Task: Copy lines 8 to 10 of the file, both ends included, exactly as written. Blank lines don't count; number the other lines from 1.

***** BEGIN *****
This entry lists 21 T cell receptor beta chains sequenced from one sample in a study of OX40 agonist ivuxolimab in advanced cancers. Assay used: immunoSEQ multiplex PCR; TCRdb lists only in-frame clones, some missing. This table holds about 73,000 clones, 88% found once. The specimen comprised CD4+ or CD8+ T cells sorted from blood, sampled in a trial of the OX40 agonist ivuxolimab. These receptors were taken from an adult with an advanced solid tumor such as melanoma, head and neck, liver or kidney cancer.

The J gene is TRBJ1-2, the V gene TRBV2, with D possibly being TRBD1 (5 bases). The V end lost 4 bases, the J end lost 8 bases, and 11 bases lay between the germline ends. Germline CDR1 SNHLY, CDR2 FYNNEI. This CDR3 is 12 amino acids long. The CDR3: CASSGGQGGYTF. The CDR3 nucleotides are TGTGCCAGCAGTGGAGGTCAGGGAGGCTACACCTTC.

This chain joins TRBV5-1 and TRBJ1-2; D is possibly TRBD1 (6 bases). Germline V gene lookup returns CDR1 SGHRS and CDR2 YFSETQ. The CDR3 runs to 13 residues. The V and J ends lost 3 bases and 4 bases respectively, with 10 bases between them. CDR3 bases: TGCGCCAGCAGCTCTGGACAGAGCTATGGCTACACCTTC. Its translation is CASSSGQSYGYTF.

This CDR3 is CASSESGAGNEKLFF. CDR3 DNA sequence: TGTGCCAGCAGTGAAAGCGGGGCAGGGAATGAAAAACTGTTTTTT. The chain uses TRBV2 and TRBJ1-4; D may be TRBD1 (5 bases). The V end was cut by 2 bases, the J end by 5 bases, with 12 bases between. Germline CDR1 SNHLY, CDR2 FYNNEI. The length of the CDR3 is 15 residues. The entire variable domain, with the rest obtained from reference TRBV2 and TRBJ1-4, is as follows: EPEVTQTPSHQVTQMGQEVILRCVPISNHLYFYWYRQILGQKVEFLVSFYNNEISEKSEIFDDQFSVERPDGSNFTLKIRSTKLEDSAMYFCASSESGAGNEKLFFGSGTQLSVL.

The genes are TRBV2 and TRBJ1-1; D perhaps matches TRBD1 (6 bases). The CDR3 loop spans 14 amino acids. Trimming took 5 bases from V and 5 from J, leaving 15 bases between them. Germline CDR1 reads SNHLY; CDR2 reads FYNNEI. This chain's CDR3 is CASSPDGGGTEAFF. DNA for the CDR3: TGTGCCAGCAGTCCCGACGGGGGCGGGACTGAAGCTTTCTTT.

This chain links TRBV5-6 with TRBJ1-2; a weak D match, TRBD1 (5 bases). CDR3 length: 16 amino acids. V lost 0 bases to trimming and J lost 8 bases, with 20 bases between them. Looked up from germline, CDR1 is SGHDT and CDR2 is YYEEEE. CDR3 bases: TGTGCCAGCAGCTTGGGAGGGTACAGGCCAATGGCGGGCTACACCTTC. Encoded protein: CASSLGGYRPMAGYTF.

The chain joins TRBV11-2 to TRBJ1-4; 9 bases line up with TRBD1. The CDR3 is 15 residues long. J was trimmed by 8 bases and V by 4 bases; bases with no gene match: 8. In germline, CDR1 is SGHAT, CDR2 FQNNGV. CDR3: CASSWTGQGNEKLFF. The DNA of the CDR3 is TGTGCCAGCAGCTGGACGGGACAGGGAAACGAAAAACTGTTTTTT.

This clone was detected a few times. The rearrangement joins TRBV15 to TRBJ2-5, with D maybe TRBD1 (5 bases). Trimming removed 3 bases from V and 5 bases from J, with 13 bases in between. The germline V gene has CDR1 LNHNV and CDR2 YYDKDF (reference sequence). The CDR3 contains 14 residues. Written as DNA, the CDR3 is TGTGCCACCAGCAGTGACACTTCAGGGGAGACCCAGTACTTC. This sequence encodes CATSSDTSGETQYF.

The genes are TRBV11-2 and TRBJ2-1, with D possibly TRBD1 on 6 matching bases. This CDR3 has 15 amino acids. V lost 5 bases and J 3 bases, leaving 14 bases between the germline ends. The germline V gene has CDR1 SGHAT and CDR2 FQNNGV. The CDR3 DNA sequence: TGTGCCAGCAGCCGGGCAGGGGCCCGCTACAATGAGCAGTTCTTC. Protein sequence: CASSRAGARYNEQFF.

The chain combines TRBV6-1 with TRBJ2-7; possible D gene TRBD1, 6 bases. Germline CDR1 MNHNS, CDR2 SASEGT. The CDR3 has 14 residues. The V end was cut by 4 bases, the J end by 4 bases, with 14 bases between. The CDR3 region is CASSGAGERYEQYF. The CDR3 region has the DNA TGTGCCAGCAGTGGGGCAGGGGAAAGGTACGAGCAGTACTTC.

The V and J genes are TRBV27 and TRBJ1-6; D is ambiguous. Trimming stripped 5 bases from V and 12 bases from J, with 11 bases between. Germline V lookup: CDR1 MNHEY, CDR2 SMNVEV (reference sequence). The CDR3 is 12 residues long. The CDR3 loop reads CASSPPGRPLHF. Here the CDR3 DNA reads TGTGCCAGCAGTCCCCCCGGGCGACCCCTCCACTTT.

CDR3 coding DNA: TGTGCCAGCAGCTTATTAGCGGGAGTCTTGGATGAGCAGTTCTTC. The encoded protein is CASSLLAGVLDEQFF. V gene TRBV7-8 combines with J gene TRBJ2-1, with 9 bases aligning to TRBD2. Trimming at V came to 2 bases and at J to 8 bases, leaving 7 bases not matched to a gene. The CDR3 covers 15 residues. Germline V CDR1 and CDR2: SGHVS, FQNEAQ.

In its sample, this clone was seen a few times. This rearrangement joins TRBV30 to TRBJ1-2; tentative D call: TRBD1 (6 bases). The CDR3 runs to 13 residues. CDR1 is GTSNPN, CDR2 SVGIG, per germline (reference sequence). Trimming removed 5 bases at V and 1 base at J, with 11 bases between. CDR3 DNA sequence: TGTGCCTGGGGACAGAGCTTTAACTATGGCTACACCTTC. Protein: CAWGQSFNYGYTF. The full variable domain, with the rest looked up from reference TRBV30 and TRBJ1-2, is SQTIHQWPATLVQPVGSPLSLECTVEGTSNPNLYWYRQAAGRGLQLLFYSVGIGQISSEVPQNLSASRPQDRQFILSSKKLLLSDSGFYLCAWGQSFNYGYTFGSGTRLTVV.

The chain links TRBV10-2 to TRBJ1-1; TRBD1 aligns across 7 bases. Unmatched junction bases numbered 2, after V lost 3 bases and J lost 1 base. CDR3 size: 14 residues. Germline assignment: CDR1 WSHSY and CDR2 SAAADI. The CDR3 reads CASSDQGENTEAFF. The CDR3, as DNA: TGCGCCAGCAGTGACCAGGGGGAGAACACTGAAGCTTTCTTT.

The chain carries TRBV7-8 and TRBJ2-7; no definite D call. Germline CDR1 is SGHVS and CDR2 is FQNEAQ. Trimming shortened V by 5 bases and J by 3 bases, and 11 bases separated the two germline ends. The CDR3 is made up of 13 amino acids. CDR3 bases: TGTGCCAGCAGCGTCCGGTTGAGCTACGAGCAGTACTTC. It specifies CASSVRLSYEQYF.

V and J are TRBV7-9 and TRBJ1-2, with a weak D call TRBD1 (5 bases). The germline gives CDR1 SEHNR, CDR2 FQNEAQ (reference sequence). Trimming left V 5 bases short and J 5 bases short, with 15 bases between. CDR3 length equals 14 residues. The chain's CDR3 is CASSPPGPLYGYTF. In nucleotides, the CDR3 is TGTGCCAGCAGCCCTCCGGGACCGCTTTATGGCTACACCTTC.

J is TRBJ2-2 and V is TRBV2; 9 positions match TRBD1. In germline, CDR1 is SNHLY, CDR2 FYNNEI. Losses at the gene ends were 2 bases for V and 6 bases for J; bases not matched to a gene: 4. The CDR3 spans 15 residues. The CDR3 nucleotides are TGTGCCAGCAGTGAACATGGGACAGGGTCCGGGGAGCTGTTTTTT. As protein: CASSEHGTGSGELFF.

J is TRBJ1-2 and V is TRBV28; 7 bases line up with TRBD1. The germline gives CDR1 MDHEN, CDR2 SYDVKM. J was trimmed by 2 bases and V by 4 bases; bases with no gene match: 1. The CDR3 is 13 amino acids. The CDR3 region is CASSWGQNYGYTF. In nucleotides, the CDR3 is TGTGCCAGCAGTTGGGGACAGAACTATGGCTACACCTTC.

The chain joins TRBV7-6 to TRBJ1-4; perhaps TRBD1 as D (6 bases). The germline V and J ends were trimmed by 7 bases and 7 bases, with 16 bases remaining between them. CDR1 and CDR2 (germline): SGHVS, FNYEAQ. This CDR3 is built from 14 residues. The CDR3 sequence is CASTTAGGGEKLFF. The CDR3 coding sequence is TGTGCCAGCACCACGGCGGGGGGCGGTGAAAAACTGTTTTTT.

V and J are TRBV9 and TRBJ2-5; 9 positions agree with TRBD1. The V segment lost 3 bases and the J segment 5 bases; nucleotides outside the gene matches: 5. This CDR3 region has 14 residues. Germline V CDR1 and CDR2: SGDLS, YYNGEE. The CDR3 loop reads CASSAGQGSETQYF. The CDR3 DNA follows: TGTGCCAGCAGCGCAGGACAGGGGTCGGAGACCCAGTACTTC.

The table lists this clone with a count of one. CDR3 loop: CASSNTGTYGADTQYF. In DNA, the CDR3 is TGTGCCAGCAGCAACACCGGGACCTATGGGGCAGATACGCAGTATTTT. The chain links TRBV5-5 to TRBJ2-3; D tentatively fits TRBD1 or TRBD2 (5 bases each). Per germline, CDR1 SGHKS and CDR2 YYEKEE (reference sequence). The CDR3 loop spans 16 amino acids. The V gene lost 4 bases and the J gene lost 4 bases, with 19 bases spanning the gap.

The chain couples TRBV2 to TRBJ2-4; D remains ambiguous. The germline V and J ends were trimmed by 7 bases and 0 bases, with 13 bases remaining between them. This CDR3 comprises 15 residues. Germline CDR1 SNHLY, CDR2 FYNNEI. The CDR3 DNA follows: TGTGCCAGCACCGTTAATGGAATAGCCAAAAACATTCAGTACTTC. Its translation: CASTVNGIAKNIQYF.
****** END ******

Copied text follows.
This clone was detected a few times. The rearrangement joins TRBV15 to TRBJ2-5, with D maybe TRBD1 (5 bases). Trimming removed 3 bases from V and 5 bases from J, with 13 bases in between. The germline V gene has CDR1 LNHNV and CDR2 YYDKDF (reference sequence). The CDR3 contains 14 residues. Written as DNA, the CDR3 is TGTGCCACCAGCAGTGACACTTCAGGGGAGACCCAGTACTTC. This sequence encodes CATSSDTSGETQYF.

The genes are TRBV11-2 and TRBJ2-1, with D possibly TRBD1 on 6 matching bases. This CDR3 has 15 amino acids. V lost 5 bases and J 3 bases, leaving 14 bases between the germline ends. The germline V gene has CDR1 SGHAT and CDR2 FQNNGV. The CDR3 DNA sequence: TGTGCCAGCAGCCGGGCAGGGGCCCGCTACAATGAGCAGTTCTTC. Protein sequence: CASSRAGARYNEQFF.

The chain combines TRBV6-1 with TRBJ2-7; possible D gene TRBD1, 6 bases. Germline CDR1 MNHNS, CDR2 SASEGT. The CDR3 has 14 residues. The V end was cut by 4 bases, the J end by 4 bases, with 14 bases between. The CDR3 region is CASSGAGERYEQYF. The CDR3 region has the DNA TGTGCCAGCAGTGGGGCAGGGGAAAGGTACGAGCAGTACTTC.